Archer solid, but Rays felled by error in ninth
Tampa Bay falls to Toronto on walk-off bunt
TORONTO -- Wednesday's series finale between the Rays and Blue Jays came down to the bottom of the ninth, and ended under unfortunate circumstances for Tampa Bay.
The game turned and ended on a bunt down the first-base line by Anthony Gose with a runner on first and no one out. As the speedy Gose darted down the line, Rays reliever Juan Carlos Oviedo fielded the ball and threw to first, only to send the ball into right field.
Kevin Pillar raced around the bases and beat a throw from Wil Myers with a headfirst slide into home plate as the Blue Jays topped the Rays, 3-2, to win their ninth straight game.
It's a tough play to lose a game on, but at the end of the day, the Rays weren't about to point any fingers.
"No fault on anybody," said Rays starter Chris Archer, who threw his fifth quality start of the season but did not enter into a decision. "We're just trying to make a play on a fast runner. They did all they could."
"Just trying to get an out," added Rays manager Joe Maddon.
The loss marked the third time the Rays have been swept this season, and even though they carried a Major League-best 9-4 record in one-run games into the contest, they were edged by the hottest team in baseball.
After being beaten by a superior offense the past two nights, the Blue Jays did it with the gloves on Wednesday.
James Loney particularly experienced Toronto's defensive prowess. The Rays' No. 3 batter had hits taken away from him on multiple occasions, the first of which came in the third inning.
With Sean Rodriguez on first, Loney took a 1-1 changeup deep to the center-field wall. It had extra bases written all over it, but Gose made a leaping catch at the warning track to bail out Toronto starter Liam Hendriks.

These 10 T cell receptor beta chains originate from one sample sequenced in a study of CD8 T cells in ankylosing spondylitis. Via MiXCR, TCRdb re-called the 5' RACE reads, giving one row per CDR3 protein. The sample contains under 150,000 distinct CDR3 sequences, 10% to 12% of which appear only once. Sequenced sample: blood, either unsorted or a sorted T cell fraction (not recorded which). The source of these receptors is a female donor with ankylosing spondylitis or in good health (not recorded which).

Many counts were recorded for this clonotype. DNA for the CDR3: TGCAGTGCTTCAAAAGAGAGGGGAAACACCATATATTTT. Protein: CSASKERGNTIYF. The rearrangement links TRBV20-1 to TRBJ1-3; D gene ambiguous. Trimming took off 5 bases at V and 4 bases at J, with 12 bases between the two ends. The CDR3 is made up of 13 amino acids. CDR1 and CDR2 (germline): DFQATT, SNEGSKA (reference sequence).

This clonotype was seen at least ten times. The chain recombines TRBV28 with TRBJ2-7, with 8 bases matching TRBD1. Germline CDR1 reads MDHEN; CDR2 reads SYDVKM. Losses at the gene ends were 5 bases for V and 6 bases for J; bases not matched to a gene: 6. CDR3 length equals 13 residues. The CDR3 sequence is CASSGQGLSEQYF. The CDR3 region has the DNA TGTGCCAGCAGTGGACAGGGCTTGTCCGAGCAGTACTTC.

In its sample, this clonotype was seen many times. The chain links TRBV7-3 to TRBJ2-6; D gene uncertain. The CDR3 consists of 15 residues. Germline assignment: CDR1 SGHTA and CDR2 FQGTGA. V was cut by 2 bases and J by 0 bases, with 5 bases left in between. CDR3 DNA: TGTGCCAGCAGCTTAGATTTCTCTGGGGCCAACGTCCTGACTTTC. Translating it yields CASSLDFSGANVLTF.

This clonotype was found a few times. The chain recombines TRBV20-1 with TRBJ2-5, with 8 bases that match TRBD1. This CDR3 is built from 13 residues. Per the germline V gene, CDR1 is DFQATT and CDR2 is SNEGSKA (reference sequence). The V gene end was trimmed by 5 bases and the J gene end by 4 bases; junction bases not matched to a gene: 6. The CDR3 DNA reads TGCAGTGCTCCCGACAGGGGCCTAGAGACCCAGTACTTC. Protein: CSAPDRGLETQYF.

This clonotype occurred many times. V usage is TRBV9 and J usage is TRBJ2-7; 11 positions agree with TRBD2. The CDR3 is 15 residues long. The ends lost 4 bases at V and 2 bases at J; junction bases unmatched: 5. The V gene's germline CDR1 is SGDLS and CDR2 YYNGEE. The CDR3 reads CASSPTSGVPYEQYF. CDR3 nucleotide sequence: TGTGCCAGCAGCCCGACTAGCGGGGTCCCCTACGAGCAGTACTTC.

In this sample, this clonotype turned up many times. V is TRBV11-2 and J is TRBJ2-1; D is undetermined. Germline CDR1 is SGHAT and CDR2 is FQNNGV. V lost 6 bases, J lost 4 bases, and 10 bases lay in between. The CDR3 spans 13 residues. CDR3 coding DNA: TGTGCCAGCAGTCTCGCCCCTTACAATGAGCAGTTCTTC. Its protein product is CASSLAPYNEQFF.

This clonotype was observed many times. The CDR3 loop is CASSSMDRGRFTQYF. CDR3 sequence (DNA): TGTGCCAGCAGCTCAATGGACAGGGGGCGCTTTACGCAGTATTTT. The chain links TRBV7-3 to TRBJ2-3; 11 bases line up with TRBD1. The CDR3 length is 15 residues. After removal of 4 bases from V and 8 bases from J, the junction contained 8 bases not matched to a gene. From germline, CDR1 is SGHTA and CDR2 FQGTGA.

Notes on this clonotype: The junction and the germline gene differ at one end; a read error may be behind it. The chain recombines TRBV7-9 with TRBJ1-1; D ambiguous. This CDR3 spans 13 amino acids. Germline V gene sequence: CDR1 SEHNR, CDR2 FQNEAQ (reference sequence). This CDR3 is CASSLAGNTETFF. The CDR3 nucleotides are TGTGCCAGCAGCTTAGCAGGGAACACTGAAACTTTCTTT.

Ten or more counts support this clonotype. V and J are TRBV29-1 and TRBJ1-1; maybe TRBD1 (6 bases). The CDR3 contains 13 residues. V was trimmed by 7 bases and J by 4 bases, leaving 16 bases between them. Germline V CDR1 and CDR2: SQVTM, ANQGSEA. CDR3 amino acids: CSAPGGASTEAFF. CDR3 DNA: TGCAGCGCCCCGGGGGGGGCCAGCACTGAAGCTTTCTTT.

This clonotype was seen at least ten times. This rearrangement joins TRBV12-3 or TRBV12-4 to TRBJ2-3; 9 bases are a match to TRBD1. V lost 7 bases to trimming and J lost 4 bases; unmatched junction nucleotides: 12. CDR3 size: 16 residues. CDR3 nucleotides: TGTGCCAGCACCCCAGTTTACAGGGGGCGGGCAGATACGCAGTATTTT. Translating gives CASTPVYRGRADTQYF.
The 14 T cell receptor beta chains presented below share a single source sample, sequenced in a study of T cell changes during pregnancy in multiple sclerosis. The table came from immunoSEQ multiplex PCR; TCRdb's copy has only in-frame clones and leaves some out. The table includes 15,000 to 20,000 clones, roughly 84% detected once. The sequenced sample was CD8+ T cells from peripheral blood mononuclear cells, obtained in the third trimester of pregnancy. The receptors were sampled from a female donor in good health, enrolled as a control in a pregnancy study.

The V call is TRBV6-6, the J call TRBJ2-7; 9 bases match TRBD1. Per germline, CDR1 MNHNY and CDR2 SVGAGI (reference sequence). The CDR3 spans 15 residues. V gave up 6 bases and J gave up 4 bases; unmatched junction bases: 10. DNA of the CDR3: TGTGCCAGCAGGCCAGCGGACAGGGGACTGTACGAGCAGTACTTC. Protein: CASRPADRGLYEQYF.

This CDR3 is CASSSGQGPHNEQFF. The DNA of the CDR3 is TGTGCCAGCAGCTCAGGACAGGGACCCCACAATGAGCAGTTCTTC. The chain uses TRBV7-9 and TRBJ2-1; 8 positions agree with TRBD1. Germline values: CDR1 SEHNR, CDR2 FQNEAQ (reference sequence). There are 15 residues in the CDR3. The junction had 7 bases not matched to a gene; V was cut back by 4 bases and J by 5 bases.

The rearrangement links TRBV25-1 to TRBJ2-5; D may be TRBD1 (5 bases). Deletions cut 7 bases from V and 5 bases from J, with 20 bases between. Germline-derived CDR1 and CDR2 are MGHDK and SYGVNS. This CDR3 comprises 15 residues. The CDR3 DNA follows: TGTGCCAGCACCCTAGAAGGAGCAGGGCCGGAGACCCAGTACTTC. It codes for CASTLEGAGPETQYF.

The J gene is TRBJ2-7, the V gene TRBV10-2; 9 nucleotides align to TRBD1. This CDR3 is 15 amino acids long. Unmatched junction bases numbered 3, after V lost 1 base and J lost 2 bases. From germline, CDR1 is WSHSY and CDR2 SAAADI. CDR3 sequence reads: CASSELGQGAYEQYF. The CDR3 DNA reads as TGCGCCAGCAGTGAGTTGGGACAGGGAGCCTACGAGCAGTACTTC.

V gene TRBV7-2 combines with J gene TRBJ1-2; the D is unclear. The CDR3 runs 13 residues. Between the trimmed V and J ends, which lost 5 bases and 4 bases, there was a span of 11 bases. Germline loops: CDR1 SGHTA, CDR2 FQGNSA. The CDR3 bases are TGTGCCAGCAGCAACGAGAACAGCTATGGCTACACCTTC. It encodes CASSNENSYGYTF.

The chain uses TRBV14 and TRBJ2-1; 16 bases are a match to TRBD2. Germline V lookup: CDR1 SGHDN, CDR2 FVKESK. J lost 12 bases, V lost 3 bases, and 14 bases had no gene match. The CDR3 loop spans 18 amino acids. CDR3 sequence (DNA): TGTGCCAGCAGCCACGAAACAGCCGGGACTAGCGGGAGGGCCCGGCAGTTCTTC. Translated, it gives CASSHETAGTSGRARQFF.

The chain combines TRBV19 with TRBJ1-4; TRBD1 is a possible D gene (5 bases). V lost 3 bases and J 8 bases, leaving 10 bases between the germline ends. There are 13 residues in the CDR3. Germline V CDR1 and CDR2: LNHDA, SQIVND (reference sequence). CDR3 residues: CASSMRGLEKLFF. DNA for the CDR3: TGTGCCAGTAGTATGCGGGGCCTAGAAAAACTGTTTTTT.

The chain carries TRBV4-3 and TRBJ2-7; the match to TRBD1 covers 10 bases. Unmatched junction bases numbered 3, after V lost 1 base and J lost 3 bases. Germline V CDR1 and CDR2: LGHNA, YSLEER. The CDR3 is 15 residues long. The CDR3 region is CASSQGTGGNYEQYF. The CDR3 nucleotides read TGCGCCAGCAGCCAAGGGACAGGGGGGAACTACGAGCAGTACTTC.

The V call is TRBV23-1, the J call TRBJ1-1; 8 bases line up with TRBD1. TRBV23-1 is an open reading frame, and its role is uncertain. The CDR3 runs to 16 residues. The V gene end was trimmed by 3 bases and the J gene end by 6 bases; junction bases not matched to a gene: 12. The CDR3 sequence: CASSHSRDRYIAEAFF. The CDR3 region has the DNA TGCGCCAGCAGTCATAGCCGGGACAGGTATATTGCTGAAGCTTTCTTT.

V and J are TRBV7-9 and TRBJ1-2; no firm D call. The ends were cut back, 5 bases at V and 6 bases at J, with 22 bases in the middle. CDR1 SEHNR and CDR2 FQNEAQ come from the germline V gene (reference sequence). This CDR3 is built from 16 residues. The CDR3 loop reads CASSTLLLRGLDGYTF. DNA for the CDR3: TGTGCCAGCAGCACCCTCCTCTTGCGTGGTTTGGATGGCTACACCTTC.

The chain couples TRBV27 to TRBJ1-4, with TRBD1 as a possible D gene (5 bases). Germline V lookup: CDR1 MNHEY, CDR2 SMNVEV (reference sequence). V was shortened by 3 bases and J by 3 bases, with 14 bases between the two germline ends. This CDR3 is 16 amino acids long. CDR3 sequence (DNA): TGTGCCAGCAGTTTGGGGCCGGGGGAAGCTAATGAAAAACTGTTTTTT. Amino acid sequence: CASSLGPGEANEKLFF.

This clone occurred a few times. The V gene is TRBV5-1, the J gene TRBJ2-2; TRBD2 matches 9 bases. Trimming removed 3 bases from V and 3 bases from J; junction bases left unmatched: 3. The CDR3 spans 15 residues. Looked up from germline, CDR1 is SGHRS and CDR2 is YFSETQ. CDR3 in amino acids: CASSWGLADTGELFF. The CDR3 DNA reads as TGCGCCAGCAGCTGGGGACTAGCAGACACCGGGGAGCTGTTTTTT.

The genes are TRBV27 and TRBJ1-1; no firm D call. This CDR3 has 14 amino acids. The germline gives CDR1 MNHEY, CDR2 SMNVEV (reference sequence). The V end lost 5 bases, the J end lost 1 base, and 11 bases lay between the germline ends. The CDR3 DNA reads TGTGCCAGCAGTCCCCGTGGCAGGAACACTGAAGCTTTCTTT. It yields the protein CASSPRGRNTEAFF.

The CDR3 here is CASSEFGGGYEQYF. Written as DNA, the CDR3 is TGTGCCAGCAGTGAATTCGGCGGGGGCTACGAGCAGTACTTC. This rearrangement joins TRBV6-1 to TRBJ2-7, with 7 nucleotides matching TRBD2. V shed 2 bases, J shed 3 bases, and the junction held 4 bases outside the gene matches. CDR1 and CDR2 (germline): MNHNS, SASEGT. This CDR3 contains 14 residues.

Then in the sixth, Loney pounded a hard grounder toward right field. It too looked like a sure thing, but Blue Jays second baseman Brett Lawrie -- playing deep in the hole -- made a diving stop and threw to first from his knees to get Loney by a step.
"Brett, that's a huge play," said Blue Jays manager John Gibbons. "We played all sorts of defense out there. They were hitting some rockets, they were barreling some balls up and we just made some great plays all around to keep that game at 2."
It's worth mentioning that on the preceding play, Melky Cabrera made a jumping catch at the wall to rob Evan Longoria of a double.
Needless to say, Hendriks flirted with disaster all night, but his defense bailed him out.
"It's pretty much how this season has gone to this point," Maddon said. "We're gonna change it. All these weird, awkward breaks. But they caught them tonight. They really caught them."
Toronto got on the board quickly, notching a pair of runs in the bottom of the first inning.
After Jose Reyes led off the inning with a sharp liner to center field, Jose Bautista singled to right. Reyes went first to third on the hit, and the Blue Jays had runners on the corners with one out.
After Archer walked Adam Lind, No. 5 hitter Edwin Encarnacion singled to center, allowing Reyes to score easily. Hot on his tail was Bautista, who beat the tag by Jose Molina with a slick hook slide to make it 2-0.
There was some question as to whether Bautista had actually touched home plate, and it was thought Maddon might issue a manager's challenge to review the play.
But from his angle, at that time, Maddon said he thought Bautista had touched.
"I thought he got the plate, and I didn't get solid confirmation that he missed it," Maddon said. "Even when Molina went back and tagged him, he was still called safe again. From my angle, I thought he got the plate with his hand."
Despite going down early, Tampa Bay, like it had several times before in the series, responded quickly.
Matt Joyce doubled -- his first of two on the night -- before Myers sent his fifth homer of the season to left, and with one swing it was tied.
The game remained that way as both teams cycled through relief pitching. Aaron Loup was the eventual winner, while Oviedo was saddled with the loss. The run in the ninth snapped a 12 2/3 scoreless innings streak for Oviedo.
Molina took a foul ball off the mask in the eighth, and he appeared fazed by it. Time was called and a team doctor, Maddon and home-plate umpire Brian O'Nora conferred about Molina's ability to continue. He insisted on staying in the game, but was removed when the inning ended.
"We're not heavily concerned right now. He got hit pretty well. He was getting a little nauseous," Maddon said. "We just wanted to double and triple check."